Mordor is emblematic of my whole beef with open world games. So much effort goes into making them, effort that is then quickly undermined by deluges of mediocrity once actual connective tissue is applied. Having things play well should only ever be the bare minimum aspiration for one of these large games - what with them being rather lofty undertakings to begin with. Mechanical purity in isolation, I’d say, is perfectly acceptable within the realm of a smaller, more focused experience. These offer (ideally) a small selection of highly-honed mechanics with a focus on skilful play. They don’t necessarily need or even suit elaborate narratives because a robust play experience can be rewarding in itself. The problem I find with open world games is that they aren’t focused enough to operate in this fashion. Activities are regularly numerous and scattershot, vary dramatically in quality and are often repeated many, many times despite being guff (I don’t even need to use examples: we can all dig this sentiment). Without a rewarding narrative justification all we’re left with is a load of tosh with which to waste our time on, something I seemingly can’t do for too long.

Whoops, it looks like I might’ve been right on the money all the way back at paragraph two (we’re now on ten): I just don’t like these games. But I do - or at least I think (or force myself to think) I do. I like the giddy freedom to do anything, even if that anything turns out to just be a dozen things copied until they appear to be infinite. I like the ultimately hollow promise of a massive expanse of land ripe with possibilities and stuff everywhere - even, to an extent, after the realisation of its banality has sunk in. I like the predictable unpredictability of a finite number of systems interacting with one another to create moments of sheer “emergent” joy. I, I suppose, like those trepidation-soaked first hours in a new open world, that possibility - even though I know it to be almost impossibly unlikely - that this one will be different. A well-spun yarn does help to distract me from the grind, but it will never be able to make uninspired play palatable.  Maybe I’m simply asking too much of the genre, seeking too much variety and wanting a virtual world to be filled with the incalculable intricacies of the real one, screws, drills, plaster, sandpaper, heartache and all. If this is an impossible goal, though, why keep on trying if all we end up with is expensive disappointment?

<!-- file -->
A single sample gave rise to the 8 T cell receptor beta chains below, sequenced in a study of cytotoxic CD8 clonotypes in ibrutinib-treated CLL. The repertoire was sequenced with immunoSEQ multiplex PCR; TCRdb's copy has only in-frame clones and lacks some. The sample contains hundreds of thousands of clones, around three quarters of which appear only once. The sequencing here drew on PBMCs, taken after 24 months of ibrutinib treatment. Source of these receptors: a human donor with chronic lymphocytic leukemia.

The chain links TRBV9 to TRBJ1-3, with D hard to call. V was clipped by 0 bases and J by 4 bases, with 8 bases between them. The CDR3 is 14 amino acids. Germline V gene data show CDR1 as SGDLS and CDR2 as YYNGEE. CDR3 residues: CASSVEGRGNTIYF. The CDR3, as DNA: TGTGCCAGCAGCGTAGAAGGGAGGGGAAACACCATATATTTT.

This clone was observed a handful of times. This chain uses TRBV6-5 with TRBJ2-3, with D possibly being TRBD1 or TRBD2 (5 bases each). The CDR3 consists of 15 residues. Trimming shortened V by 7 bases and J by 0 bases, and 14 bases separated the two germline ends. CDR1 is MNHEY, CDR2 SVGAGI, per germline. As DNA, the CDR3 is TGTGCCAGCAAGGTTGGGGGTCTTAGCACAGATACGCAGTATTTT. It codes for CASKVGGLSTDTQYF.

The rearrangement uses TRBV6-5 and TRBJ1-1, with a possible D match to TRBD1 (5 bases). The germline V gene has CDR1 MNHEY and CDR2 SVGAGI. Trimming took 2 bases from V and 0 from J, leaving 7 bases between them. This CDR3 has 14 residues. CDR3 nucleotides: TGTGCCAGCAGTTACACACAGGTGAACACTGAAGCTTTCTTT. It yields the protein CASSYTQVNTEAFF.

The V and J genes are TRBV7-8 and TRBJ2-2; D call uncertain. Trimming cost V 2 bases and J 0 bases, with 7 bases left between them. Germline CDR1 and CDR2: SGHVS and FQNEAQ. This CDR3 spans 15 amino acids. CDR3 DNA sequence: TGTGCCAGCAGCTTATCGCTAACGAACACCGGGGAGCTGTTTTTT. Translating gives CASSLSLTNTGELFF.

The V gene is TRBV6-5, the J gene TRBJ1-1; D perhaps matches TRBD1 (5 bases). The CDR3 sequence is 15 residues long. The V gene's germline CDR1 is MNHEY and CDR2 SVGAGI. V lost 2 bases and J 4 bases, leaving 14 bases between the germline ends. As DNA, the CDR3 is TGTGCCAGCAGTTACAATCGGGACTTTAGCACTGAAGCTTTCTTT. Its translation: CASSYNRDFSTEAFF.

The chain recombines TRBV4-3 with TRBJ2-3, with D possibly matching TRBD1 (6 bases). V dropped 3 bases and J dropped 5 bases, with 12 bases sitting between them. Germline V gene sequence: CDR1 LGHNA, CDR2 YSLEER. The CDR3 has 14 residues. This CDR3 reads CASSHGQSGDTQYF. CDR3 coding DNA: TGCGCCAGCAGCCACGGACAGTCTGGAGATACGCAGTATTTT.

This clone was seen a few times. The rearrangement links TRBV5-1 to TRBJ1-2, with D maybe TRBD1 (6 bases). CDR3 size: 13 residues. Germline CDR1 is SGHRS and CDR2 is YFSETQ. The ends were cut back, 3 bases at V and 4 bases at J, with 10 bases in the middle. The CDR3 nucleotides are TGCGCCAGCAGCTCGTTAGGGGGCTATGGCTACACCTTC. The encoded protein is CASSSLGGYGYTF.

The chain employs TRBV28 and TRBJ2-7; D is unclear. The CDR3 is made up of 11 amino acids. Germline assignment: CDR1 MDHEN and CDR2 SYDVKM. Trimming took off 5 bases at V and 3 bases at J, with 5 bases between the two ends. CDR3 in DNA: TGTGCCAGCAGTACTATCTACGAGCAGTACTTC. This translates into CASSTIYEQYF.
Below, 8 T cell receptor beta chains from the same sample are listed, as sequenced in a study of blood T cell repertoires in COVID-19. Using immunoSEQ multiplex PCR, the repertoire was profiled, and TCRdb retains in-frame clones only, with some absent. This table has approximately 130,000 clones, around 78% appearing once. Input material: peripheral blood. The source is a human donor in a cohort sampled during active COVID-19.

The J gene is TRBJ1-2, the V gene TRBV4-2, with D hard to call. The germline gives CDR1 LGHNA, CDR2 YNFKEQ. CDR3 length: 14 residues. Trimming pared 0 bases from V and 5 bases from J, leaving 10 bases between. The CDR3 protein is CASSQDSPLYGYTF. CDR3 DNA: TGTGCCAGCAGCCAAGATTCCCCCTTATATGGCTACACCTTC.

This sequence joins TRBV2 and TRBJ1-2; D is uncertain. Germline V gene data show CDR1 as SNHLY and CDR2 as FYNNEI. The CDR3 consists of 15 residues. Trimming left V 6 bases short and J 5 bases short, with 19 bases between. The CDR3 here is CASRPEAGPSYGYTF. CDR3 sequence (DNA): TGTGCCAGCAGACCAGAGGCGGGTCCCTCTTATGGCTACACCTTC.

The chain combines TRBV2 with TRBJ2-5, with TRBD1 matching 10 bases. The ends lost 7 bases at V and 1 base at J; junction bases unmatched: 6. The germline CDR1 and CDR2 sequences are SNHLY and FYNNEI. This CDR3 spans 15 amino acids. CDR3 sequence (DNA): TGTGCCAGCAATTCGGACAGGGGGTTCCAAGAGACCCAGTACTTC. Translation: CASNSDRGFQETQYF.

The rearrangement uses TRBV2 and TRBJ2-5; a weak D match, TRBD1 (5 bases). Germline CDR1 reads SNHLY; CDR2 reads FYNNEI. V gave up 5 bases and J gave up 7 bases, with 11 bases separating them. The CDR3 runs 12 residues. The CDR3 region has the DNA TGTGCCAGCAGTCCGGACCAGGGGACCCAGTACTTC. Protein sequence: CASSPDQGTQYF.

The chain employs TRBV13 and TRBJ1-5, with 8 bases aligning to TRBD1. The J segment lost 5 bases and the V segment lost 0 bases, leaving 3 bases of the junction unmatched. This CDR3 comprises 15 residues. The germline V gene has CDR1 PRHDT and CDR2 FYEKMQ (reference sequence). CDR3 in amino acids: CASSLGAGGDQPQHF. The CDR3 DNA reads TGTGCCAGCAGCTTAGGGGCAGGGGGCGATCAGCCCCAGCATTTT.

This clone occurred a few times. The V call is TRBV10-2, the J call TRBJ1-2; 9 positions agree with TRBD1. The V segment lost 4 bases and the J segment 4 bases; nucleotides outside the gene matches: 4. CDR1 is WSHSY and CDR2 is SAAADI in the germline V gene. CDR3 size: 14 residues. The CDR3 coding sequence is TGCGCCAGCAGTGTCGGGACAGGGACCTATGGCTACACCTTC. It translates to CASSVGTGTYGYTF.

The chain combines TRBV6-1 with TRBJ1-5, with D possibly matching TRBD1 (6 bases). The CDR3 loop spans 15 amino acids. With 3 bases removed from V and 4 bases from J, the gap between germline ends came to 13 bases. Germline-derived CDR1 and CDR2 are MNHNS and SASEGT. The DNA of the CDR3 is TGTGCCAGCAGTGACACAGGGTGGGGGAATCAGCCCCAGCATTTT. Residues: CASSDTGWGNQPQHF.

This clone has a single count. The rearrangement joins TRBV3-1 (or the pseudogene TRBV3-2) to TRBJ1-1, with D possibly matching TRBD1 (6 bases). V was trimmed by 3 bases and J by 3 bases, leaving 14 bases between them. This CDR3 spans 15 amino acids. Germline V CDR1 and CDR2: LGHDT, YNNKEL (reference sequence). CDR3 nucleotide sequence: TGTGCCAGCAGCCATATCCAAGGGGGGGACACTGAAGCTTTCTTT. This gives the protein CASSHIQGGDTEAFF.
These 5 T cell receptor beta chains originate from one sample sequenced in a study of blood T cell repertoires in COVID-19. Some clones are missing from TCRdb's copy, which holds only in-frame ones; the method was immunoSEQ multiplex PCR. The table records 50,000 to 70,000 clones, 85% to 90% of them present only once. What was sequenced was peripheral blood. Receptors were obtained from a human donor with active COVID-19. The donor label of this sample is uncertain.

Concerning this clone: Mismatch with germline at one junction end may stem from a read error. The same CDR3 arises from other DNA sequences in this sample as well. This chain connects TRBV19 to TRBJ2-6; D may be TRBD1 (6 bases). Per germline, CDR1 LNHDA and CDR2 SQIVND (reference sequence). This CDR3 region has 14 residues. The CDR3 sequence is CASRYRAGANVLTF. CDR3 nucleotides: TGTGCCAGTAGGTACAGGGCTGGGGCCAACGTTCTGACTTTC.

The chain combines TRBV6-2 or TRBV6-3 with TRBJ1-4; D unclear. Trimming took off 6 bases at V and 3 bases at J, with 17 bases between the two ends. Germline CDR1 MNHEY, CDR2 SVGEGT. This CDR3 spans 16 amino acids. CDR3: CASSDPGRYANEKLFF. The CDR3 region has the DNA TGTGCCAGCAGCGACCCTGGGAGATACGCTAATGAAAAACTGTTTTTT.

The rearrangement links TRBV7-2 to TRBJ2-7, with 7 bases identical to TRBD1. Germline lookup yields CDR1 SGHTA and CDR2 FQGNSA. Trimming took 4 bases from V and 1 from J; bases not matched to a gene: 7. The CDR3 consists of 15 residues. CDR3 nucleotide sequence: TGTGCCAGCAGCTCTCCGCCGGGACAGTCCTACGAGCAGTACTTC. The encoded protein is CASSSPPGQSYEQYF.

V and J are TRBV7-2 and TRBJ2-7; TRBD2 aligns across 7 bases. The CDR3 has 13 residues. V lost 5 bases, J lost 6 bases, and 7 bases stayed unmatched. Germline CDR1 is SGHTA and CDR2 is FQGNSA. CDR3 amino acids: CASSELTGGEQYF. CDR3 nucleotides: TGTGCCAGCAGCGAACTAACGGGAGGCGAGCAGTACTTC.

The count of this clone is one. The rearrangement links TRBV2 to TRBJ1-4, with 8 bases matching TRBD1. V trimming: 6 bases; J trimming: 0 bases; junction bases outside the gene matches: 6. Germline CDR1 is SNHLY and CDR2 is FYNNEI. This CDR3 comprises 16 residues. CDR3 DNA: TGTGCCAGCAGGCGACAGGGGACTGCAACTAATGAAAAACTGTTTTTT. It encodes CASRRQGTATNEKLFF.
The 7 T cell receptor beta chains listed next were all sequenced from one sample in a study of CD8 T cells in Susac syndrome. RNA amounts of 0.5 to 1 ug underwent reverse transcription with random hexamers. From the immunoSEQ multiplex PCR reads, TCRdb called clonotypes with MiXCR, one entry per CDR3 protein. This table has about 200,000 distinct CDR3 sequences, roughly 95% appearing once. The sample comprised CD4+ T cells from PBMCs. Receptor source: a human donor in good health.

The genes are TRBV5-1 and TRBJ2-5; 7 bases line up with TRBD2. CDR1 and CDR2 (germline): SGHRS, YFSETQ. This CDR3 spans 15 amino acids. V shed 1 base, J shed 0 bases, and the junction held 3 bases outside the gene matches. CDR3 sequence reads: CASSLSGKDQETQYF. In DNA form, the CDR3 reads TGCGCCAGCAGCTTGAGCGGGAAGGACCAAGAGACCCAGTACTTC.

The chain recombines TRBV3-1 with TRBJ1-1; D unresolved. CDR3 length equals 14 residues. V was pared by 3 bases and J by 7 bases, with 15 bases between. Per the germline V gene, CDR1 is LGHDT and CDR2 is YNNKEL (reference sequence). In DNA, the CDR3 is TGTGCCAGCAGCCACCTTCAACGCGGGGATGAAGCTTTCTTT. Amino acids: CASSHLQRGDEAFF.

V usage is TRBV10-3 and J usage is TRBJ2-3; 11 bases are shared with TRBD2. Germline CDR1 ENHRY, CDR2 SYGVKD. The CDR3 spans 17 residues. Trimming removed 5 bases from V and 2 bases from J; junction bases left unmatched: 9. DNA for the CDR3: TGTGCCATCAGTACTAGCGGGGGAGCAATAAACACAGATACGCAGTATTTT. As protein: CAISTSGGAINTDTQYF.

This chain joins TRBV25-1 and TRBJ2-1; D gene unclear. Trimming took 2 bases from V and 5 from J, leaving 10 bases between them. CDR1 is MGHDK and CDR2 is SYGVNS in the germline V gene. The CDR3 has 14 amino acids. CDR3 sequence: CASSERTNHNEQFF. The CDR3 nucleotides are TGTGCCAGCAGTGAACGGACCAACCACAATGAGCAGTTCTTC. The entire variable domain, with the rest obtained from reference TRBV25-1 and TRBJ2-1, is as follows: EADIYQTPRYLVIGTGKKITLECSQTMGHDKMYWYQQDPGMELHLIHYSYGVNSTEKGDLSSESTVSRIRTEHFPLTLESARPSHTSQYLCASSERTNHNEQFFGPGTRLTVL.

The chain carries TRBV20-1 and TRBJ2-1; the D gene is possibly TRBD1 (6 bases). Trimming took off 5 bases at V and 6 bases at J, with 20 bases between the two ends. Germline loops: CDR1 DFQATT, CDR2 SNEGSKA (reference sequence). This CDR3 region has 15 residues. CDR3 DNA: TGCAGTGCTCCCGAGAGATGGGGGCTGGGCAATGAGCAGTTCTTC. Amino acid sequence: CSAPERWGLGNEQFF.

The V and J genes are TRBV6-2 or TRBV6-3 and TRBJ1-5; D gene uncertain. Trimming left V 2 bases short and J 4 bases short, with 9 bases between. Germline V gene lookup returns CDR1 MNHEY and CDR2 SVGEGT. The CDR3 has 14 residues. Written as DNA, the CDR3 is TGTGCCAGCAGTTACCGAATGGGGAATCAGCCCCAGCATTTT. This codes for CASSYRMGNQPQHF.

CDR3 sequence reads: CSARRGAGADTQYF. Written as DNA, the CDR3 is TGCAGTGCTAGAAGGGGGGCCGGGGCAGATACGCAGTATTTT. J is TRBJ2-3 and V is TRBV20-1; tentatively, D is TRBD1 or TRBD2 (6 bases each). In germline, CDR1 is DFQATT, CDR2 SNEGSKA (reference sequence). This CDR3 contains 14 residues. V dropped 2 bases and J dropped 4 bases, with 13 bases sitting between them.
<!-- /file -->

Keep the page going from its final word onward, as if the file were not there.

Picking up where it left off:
I earn a six-figure salary, own three homes and ride on a jet ski at least twice a week. What I don't have, however, is any peer group respect. This, unfortunately, is also measured in cold, hard cash, so if you respect my creativity and the free written gift I've just given you, maybe consider making it ever so slightly less free (and thus more respectable) by donating to my lovely Patreon, it resides here: Chrz.